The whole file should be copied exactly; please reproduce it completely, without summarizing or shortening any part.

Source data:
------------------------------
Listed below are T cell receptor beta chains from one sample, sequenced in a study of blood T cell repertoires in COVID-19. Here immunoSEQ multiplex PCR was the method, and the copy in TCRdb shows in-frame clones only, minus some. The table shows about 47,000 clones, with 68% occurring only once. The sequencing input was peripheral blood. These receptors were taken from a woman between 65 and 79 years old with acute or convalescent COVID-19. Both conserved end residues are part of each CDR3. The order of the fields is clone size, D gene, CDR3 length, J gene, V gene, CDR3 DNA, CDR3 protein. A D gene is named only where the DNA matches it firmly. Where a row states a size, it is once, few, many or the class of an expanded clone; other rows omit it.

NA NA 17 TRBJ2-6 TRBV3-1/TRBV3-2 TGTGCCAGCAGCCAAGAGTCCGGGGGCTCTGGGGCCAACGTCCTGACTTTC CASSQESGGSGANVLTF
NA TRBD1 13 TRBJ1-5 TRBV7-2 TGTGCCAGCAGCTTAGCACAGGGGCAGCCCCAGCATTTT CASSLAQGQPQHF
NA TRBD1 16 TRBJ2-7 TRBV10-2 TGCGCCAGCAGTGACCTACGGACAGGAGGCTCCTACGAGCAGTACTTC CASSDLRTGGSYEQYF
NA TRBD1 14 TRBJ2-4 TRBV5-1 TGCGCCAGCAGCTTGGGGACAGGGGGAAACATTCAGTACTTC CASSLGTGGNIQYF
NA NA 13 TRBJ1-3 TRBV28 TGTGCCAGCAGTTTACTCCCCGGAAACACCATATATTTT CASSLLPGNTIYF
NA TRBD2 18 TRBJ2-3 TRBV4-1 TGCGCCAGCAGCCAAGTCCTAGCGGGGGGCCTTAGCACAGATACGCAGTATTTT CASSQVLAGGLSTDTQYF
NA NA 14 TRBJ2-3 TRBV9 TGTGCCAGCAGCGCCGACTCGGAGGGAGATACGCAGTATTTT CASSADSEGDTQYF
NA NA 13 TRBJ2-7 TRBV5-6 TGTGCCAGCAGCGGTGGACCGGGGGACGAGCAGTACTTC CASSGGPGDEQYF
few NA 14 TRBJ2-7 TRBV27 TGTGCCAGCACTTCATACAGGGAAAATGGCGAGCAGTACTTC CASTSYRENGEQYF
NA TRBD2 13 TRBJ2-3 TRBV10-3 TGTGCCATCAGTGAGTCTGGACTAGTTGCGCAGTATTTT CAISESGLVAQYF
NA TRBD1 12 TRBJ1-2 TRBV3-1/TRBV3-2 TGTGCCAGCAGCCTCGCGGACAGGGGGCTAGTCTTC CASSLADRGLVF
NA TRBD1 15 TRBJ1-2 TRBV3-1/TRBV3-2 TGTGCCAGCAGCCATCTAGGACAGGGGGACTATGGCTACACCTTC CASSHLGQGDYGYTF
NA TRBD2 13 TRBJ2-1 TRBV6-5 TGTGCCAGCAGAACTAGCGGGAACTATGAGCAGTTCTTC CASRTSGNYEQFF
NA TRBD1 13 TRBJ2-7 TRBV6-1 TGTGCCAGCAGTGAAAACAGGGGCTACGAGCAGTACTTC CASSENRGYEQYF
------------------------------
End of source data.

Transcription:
Listed below are T cell receptor beta chains from one sample, sequenced in a study of blood T cell repertoires in COVID-19. Here immunoSEQ multiplex PCR was the method, and the copy in TCRdb shows in-frame clones only, minus some. The table shows about 47,000 clones, with 68% occurring only once. The sequencing input was peripheral blood. These receptors were taken from a woman between 65 and 79 years old with acute or convalescent COVID-19. Both conserved end residues are part of each CDR3. The order of the fields is clone size, D gene, CDR3 length, J gene, V gene, CDR3 DNA, CDR3 protein. A D gene is named only where the DNA matches it firmly. Where a row states a size, it is once, few, many or the class of an expanded clone; other rows omit it.

NA NA 17 TRBJ2-6 TRBV3-1/TRBV3-2 TGTGCCAGCAGCCAAGAGTCCGGGGGCTCTGGGGCCAACGTCCTGACTTTC CASSQESGGSGANVLTF
NA TRBD1 13 TRBJ1-5 TRBV7-2 TGTGCCAGCAGCTTAGCACAGGGGCAGCCCCAGCATTTT CASSLAQGQPQHF
NA TRBD1 16 TRBJ2-7 TRBV10-2 TGCGCCAGCAGTGACCTACGGACAGGAGGCTCCTACGAGCAGTACTTC CASSDLRTGGSYEQYF
NA TRBD1 14 TRBJ2-4 TRBV5-1 TGCGCCAGCAGCTTGGGGACAGGGGGAAACATTCAGTACTTC CASSLGTGGNIQYF
NA NA 13 TRBJ1-3 TRBV28 TGTGCCAGCAGTTTACTCCCCGGAAACACCATATATTTT CASSLLPGNTIYF
NA TRBD2 18 TRBJ2-3 TRBV4-1 TGCGCCAGCAGCCAAGTCCTAGCGGGGGGCCTTAGCACAGATACGCAGTATTTT CASSQVLAGGLSTDTQYF
NA NA 14 TRBJ2-3 TRBV9 TGTGCCAGCAGCGCCGACTCGGAGGGAGATACGCAGTATTTT CASSADSEGDTQYF
NA NA 13 TRBJ2-7 TRBV5-6 TGTGCCAGCAGCGGTGGACCGGGGGACGAGCAGTACTTC CASSGGPGDEQYF
few NA 14 TRBJ2-7 TRBV27 TGTGCCAGCACTTCATACAGGGAAAATGGCGAGCAGTACTTC CASTSYRENGEQYF
NA TRBD2 13 TRBJ2-3 TRBV10-3 TGTGCCATCAGTGAGTCTGGACTAGTTGCGCAGTATTTT CAISESGLVAQYF
NA TRBD1 12 TRBJ1-2 TRBV3-1/TRBV3-2 TGTGCCAGCAGCCTCGCGGACAGGGGGCTAGTCTTC CASSLADRGLVF
NA TRBD1 15 TRBJ1-2 TRBV3-1/TRBV3-2 TGTGCCAGCAGCCATCTAGGACAGGGGGACTATGGCTACACCTTC CASSHLGQGDYGYTF
NA TRBD2 13 TRBJ2-1 TRBV6-5 TGTGCCAGCAGAACTAGCGGGAACTATGAGCAGTTCTTC CASRTSGNYEQFF
NA TRBD1 13 TRBJ2-7 TRBV6-1 TGTGCCAGCAGTGAAAACAGGGGCTACGAGCAGTACTTC CASSENRGYEQYF